His 4775, EIU Fall 1997, Newton Key
CH 222, Tues., Thurs., 2:00-3:15
Anglo-American Political Culture, 1600-1800
"History prefers the incipient to the vestigial." (Kishlansky, p. 105)
"What do we mean by the Revolution? The war? That was no part of the Revolution; it was only an effect and consequence of it. The Revolution was in the minds of the people, and this was effected ...before a drop of blood was shed at Lexington." (John Adams, 1815, in Bernard Bailyn, The Ideological Origins of the American Revolution, 1967, p. 1)
This seminar examines politicization in England and its American colonial societies in the early modern period. What accounts for the changing practice of politics (the rage of party)? To answer this question, we will use new historical research into the relation between politics and society, as well as contemporary pamphlets. We will focus on the arenas and types of politics (riots, coffeehouses, role of women) rather than a narrative of political choices. Requirements include brief analytical papers.
A Political Narrative I: Divine Rights of the English
Gentry Politics "Parliamentary government based on the party-system, is not an ingenious device, the product of creative thought, for which credit is due to one set of men ....An electorate thinking in terms of nation-wide parties is its indispensable basis; and it is therefore at least as much in the constituencies as in parliament that the growth of these parties will have to be traced. --Sir Lewis Namier, "Monarchy and the Party System," Personalities and Powers (New York, 1955), 37.
The Rage of Party? "If a single short period of years is sought as the seedbed of the eighteenth-century ideology ...it is undoubtedly the 1670's and early 1680's." (Bailyn, p. 33n.)
week 5 (continued)
Popular Partisanship or the Triumph of Oligarchy?
A Political Narrative II: Colonial Concepts and Enthusiasms
An Anglo-American Political Culture?
week 15. Divergences.
The requirements for this course are: four brief (typed, double-spaced, four pages each) essays analyzing specific primary sources (except assignment 1). For each you must position yourself and at least two historians read for that section (you should choose a brief article relevant to the subject from the list to be distributed), use the contemporary source or data to prove your point, and suggest specific additional types of material that would help prove your point ( = 15%;  = 10%;  = 10%; 4 = 15%). Optional Mid-term exam replaces the lowest grade of any of these four papers as long as not F or Zero to begin, if higher. Final exam (15%). Historiography paper based on assignment  or  (depending on if you want European or American credit for the course), one reading for each section, and (for graduates) one extra article or chapter for each section (see below), as well as Bailyn (undergraduates) or Morgan (graduates) (20%). Intensive reading and discussion, and occasional in-class writings (15%). This is an upper division and graduate course; participation, not attendance counts.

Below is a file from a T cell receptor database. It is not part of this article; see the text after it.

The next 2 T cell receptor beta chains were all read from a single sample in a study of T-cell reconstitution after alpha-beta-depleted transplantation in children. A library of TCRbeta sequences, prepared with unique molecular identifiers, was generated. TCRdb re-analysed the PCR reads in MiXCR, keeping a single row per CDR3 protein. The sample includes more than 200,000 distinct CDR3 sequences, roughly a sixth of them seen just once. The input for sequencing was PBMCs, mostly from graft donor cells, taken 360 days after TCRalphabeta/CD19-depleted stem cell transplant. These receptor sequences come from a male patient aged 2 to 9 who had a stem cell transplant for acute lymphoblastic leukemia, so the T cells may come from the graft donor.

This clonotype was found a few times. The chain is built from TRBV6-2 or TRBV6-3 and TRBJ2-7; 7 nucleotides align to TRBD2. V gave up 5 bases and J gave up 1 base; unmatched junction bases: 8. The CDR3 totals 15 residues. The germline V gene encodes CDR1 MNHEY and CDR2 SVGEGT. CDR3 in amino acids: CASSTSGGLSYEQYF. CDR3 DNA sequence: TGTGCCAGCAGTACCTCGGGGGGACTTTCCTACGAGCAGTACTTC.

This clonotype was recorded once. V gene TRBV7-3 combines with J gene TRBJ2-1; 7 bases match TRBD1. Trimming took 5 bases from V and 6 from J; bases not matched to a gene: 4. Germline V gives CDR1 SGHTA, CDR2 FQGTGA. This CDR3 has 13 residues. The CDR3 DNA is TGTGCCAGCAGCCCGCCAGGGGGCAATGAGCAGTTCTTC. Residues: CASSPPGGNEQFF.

Bailyn = Bernard Bailyn, The Origins of American Politics (New York, 1967) [Purchase this at the Union bookstore; at least one available at B.]
Black = Jeremy Black, The politics of Britain, 1688-1800 (Manchester, 1993)
Harris = Tim Harris, Politics Under the Later Stuarts: Party Conflict in a Divided Society, 1660-1715(London, 1993)
Kishlansky = Mark A. Kishlansky, Parliamentary Selection: Social and Political Choice in Early Modern England (Cambridge, 1986)
Morgan = Edmund S. Morgan, Inventing the People: the Rise of Popular Sovereignty in England and America (New York, 1988) [Purchase at the Union bookstore; at least one available at B.]
Prall = Stuart E. Prall, Church and State in Tudor and Stuart England (Arlington Heights, 1993)
H.T. Dickinson, The Politics of the People in Eighteenth-Century Britain (New York, 1995), "The People and Parliamentary Elections," 13-55, and "The Politics of the Crowd," 125-58 [copy and photocopy at B.; photocopy at G.].
Robert M. Calhoon, Dominion and Liberty: Ideology in the Anglo-American World, 1660-1801 (Arlington Heights, 1994) [photocopies at B. and G.]
Booth Library Reserve B, Booth Library Periodicals P, and Grad Room 227 CH G.
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Newton Key, Eastern Illinois University.